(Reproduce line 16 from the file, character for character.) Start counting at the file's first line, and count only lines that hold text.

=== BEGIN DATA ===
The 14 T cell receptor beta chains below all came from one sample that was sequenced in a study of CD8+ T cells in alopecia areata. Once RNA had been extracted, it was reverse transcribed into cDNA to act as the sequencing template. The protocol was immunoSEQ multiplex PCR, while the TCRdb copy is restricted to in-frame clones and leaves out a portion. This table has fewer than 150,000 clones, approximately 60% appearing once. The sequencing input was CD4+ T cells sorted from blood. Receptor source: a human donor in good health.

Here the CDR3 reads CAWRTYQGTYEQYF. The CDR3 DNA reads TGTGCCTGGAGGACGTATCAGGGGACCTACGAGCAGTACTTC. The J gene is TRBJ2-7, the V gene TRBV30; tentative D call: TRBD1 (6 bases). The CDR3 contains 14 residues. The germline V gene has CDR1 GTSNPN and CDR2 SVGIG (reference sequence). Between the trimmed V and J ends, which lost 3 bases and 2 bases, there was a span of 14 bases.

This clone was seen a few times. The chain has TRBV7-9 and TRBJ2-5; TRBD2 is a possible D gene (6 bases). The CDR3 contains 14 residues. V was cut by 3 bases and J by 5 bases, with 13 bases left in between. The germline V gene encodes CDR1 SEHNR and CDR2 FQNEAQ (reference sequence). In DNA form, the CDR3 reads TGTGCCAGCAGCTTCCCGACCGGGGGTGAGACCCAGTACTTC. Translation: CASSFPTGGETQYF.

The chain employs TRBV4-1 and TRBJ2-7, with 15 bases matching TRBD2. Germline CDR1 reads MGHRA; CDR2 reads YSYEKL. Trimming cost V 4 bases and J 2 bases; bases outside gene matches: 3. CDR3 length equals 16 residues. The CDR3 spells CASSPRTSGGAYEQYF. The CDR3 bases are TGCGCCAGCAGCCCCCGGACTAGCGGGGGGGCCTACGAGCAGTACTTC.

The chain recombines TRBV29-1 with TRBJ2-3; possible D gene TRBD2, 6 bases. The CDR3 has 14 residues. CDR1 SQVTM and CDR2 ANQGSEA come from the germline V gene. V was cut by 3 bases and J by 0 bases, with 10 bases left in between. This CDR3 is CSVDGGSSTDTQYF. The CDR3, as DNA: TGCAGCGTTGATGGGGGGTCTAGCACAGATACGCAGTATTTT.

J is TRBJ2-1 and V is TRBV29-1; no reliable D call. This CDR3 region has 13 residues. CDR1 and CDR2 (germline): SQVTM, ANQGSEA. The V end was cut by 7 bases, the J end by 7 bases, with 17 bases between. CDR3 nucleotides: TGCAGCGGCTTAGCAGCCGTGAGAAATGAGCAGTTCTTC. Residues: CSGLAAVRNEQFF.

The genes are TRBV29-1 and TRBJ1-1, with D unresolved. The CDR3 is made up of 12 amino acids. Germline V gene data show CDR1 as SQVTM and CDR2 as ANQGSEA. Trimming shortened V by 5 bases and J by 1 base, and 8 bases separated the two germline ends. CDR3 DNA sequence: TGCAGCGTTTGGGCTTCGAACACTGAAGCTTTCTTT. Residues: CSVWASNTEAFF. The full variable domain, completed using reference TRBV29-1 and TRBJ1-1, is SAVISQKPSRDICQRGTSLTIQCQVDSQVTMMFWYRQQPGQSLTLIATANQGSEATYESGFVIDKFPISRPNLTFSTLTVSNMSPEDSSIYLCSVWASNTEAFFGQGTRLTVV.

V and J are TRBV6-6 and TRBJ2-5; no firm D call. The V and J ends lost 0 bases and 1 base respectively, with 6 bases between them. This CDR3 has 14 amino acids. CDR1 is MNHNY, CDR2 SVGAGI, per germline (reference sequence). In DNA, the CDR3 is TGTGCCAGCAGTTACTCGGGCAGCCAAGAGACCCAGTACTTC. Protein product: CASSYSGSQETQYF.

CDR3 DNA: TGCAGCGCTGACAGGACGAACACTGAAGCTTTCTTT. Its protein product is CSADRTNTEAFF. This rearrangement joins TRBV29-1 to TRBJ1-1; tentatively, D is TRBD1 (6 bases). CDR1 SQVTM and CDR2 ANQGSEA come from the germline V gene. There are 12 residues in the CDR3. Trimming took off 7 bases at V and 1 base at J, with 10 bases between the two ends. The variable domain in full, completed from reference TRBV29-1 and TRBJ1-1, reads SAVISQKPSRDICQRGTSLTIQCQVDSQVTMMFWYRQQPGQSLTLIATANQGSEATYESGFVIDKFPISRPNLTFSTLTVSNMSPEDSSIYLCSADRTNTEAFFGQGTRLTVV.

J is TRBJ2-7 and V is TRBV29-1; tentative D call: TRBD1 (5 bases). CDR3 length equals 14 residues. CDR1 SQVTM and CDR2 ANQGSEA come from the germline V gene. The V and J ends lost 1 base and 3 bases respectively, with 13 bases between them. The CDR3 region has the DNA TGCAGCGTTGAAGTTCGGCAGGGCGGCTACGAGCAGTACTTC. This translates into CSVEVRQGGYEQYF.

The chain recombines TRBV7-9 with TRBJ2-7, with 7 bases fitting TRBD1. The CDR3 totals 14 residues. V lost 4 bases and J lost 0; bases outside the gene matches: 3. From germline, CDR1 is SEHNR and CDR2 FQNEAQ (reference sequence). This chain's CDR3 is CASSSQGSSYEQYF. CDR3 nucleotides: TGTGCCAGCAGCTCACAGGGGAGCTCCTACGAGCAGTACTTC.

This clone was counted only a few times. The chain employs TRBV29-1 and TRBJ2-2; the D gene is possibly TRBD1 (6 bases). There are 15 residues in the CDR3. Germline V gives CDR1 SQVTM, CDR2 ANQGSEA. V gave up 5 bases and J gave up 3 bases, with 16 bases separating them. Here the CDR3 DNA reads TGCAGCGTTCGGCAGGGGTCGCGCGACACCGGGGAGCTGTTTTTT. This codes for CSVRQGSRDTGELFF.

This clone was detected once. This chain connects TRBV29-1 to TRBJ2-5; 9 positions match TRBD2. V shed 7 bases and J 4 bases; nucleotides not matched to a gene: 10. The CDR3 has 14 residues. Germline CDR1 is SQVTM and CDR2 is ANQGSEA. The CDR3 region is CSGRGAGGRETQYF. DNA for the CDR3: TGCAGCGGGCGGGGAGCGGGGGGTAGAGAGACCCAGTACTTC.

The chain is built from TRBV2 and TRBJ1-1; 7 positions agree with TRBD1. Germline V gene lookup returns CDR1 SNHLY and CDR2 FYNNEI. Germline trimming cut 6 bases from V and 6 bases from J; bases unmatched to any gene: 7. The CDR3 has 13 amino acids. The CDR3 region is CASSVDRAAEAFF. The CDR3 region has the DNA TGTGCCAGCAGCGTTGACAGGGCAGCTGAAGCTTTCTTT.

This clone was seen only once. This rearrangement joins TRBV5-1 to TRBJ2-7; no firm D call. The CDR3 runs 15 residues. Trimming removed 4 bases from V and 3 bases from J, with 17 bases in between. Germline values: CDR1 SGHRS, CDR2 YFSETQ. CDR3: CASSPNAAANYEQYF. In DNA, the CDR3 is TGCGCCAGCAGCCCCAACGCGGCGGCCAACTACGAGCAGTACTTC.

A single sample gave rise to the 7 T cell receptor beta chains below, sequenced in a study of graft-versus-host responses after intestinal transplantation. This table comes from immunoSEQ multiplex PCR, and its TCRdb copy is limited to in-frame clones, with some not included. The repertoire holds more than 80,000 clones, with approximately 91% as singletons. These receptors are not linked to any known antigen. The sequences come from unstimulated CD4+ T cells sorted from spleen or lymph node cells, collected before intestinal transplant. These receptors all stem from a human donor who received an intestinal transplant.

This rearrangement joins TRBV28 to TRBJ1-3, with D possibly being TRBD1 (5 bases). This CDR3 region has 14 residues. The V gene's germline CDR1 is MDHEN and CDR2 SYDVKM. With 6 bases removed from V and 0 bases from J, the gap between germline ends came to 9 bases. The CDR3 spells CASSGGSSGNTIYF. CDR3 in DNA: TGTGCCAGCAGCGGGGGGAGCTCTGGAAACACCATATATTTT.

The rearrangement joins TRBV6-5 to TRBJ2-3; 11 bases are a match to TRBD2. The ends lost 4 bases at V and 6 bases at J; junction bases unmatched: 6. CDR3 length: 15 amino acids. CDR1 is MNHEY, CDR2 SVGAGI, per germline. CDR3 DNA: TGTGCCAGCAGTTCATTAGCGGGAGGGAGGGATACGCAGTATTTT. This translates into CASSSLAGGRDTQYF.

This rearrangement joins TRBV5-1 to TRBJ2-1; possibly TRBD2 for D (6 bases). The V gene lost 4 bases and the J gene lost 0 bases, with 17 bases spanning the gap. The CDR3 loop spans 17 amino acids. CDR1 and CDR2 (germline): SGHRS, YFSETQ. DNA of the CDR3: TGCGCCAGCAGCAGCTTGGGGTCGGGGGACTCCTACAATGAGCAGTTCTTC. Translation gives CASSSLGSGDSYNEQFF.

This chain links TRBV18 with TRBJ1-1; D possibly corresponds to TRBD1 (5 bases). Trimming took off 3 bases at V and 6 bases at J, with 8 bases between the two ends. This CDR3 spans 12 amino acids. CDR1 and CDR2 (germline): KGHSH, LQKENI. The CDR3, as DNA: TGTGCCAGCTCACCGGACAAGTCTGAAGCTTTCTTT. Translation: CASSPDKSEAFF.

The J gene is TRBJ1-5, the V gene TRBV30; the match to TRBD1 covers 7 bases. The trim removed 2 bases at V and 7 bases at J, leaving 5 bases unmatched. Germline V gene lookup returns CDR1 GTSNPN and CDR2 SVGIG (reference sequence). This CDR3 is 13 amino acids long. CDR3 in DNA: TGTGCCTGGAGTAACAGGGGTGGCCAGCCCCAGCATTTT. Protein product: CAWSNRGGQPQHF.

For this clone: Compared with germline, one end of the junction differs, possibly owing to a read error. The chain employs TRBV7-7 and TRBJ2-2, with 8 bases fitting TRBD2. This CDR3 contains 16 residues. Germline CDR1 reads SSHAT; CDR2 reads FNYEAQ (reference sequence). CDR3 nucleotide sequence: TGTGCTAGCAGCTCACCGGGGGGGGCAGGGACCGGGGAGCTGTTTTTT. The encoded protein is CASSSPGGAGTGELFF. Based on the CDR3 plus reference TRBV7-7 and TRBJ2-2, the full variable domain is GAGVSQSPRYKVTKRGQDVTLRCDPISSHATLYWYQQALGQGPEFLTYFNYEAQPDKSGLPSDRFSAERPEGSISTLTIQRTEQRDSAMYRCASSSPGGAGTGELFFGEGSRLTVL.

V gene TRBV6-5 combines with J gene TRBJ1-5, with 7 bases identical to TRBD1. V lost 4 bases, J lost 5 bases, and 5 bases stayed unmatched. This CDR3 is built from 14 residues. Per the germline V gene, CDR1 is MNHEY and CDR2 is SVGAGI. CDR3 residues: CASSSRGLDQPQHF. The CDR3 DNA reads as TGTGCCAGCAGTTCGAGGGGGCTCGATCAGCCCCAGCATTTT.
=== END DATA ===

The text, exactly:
A single sample gave rise to the 7 T cell receptor beta chains below, sequenced in a study of graft-versus-host responses after intestinal transplantation. This table comes from immunoSEQ multiplex PCR, and its TCRdb copy is limited to in-frame clones, with some not included. The repertoire holds more than 80,000 clones, with approximately 91% as singletons. These receptors are not linked to any known antigen. The sequences come from unstimulated CD4+ T cells sorted from spleen or lymph node cells, collected before intestinal transplant. These receptors all stem from a human donor who received an intestinal transplant.